Two express trains have collided in southern Pakistan , killing at least 30 passengers, authorities have said, as rescuers and villagers worked to pull the dead and injured from the wreckage.
Up to 25 passengers were still trapped in the wreckage of the Millat Express train and authorities were trying to arrange heavy machinery to rescue those people who were calling for help, said Umar Tufail, a police chief in Ghotki district in Sindh province, where the collision took place before dawn on Monday.
Tufail confirmed the death toll as 30 and said the toll was expected to rise. According to railway officials, about 1,100 passengers were on board the two trains.
The Millat Express derailed and the Sir Syed Express train hit it soon afterward, said Usman Abdullah, a district police officer. It wasn’t immediately clear what caused the derailment and the subsequent collision.
“Right now the challenge for us is to quickly rescue those passengers who are still trapped in the wreckage,” he said.
Mobile phone footage shown on television from the site showed mangled wreckage, with several green Pakistan railway carriages lying on their side.
TV footage showed ambulances transporting injured passengers to hospitals. According to Pakistani TV stations, heavy machinery had not reached the scene about four hours after the crash.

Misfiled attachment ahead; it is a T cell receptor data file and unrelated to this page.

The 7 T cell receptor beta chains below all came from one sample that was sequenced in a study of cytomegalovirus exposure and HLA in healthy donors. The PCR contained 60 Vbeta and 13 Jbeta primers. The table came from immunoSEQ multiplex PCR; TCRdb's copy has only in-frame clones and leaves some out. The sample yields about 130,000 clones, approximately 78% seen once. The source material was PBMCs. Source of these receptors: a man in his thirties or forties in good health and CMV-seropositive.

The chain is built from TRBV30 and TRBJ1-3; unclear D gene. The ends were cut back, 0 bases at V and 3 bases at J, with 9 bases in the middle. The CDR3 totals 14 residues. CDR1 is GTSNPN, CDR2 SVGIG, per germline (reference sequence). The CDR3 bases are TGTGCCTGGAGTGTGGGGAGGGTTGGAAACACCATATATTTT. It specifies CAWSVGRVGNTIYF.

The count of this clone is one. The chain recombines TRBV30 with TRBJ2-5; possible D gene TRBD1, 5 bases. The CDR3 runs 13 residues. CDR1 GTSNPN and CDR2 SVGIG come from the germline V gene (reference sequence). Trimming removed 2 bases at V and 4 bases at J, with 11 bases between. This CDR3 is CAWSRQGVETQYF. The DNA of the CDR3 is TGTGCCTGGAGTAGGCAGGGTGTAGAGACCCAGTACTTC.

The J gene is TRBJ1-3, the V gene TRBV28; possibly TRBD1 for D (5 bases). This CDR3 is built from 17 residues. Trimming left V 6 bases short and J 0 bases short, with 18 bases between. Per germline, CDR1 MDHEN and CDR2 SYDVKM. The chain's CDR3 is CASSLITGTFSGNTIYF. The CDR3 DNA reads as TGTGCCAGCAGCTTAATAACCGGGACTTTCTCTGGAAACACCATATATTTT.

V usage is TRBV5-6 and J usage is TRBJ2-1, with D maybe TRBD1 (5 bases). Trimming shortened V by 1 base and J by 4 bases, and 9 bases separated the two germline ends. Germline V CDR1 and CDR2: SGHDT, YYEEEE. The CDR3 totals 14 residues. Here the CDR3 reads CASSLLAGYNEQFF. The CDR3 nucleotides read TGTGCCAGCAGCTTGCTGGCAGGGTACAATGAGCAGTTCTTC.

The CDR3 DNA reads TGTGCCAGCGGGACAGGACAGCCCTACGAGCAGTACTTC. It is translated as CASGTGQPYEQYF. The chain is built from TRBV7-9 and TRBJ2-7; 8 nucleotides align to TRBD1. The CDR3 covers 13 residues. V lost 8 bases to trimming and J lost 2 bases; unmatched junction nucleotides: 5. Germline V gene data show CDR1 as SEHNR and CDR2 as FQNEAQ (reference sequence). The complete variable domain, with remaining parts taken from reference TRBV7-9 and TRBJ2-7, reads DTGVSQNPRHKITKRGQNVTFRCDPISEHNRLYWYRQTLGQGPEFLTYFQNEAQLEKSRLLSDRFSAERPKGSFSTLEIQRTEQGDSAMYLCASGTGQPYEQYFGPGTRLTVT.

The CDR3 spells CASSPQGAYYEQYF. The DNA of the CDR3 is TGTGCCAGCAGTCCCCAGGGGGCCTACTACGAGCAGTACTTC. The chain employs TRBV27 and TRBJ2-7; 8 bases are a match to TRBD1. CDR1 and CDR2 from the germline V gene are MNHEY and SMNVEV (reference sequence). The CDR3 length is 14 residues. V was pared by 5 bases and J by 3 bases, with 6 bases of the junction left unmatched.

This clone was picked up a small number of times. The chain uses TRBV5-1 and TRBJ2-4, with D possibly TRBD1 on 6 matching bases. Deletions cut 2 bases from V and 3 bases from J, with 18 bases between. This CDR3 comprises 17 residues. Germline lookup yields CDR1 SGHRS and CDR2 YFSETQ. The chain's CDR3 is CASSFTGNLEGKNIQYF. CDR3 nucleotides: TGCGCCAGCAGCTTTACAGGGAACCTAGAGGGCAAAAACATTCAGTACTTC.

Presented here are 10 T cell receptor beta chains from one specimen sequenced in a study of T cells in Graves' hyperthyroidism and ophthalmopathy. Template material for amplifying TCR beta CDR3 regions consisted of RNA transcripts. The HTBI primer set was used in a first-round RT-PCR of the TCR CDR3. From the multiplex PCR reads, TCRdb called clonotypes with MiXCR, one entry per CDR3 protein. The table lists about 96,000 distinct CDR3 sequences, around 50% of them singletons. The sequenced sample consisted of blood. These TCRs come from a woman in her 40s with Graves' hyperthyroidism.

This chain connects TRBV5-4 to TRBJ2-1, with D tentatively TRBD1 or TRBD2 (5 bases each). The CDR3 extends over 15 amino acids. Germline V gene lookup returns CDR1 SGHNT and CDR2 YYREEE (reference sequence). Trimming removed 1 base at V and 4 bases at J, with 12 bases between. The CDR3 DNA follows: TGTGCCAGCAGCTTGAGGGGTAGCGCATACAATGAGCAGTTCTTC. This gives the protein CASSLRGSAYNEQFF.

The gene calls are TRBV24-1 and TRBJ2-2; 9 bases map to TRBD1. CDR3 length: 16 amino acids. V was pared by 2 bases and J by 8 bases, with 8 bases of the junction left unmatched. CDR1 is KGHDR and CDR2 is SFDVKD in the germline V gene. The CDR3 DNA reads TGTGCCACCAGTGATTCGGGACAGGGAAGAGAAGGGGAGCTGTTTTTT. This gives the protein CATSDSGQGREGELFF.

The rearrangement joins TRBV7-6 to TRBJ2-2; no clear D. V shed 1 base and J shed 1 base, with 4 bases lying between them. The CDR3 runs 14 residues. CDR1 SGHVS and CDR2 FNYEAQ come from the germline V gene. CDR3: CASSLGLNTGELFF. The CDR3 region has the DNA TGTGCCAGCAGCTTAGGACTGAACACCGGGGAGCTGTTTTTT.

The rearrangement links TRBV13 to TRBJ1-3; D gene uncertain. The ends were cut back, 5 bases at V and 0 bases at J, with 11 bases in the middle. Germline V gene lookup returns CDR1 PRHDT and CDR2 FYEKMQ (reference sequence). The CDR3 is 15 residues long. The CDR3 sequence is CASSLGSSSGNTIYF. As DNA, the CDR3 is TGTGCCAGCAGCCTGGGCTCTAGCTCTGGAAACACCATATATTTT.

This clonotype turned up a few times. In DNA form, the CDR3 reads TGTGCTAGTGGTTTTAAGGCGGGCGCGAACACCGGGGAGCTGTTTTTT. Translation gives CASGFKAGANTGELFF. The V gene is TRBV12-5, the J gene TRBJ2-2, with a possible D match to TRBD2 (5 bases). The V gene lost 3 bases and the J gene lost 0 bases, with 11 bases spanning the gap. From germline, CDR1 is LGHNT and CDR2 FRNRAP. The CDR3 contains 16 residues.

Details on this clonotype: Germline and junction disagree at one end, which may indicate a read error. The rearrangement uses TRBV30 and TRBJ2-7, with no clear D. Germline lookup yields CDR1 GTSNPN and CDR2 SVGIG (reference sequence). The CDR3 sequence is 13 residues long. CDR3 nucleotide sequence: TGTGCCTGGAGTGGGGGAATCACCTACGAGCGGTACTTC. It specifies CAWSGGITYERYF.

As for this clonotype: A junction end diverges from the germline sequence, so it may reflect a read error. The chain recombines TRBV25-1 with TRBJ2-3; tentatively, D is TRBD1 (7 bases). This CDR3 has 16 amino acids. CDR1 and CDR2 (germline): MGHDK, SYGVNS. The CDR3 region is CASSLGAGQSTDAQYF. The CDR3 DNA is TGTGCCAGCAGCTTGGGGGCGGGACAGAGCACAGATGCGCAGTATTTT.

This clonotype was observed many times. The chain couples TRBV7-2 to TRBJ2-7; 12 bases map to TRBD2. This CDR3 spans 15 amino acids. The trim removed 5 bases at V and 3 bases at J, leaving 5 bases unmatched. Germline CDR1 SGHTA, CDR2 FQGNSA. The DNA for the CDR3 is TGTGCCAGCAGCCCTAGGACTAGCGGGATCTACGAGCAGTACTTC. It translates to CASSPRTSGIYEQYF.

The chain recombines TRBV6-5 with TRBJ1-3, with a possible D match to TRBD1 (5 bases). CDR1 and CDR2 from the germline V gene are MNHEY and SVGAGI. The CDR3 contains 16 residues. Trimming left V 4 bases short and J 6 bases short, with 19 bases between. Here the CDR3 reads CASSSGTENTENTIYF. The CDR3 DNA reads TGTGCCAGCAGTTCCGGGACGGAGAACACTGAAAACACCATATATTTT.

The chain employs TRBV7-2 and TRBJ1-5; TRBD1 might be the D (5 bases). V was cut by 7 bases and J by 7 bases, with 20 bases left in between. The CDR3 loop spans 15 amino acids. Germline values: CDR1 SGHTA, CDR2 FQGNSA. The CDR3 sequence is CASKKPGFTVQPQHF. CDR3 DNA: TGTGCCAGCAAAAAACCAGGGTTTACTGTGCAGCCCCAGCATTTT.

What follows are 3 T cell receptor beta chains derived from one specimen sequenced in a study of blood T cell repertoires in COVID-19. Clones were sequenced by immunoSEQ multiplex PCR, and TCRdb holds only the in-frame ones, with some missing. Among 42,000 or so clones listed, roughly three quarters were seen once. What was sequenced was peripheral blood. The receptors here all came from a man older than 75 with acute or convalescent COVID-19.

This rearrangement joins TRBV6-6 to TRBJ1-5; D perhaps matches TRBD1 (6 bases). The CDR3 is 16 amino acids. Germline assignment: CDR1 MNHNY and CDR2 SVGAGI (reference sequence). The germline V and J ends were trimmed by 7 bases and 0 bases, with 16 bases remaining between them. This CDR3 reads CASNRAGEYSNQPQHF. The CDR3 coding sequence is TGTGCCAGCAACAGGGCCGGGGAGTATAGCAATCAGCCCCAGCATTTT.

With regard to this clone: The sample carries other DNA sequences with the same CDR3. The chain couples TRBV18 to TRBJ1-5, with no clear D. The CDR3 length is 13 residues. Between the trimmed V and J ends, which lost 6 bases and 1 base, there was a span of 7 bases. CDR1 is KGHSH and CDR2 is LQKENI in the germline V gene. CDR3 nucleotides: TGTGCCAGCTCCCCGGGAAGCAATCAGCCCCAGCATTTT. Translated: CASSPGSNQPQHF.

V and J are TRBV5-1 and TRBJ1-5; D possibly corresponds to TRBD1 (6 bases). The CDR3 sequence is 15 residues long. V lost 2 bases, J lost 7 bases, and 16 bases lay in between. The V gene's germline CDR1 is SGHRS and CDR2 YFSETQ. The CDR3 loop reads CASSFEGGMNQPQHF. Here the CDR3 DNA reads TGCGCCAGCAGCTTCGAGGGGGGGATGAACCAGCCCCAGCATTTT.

Officials at Pakistan railways said they could not comment immediately because they were trying to handle an emergency. Some of the injured passengers were listed in critical condition.
Malik Aslam, a local villager, told Pakistan’s Geo News TV that about 100 people were injured and he counted at least 30 bodies of passengers during the rescue and recovery work.
Train accidents are common in Pakistan, where successive governments have paid little attention to improving the poorly maintained signal system and ageing tracks.
At least 75 people died when a train caught fire while travelling from Karachi to Rawalpindi in October 2019.
Two trains carrying hundreds of passengers collided in Karachi in 2016 killing 21 people.
With Reuters, Agence France-Presse and Associated Press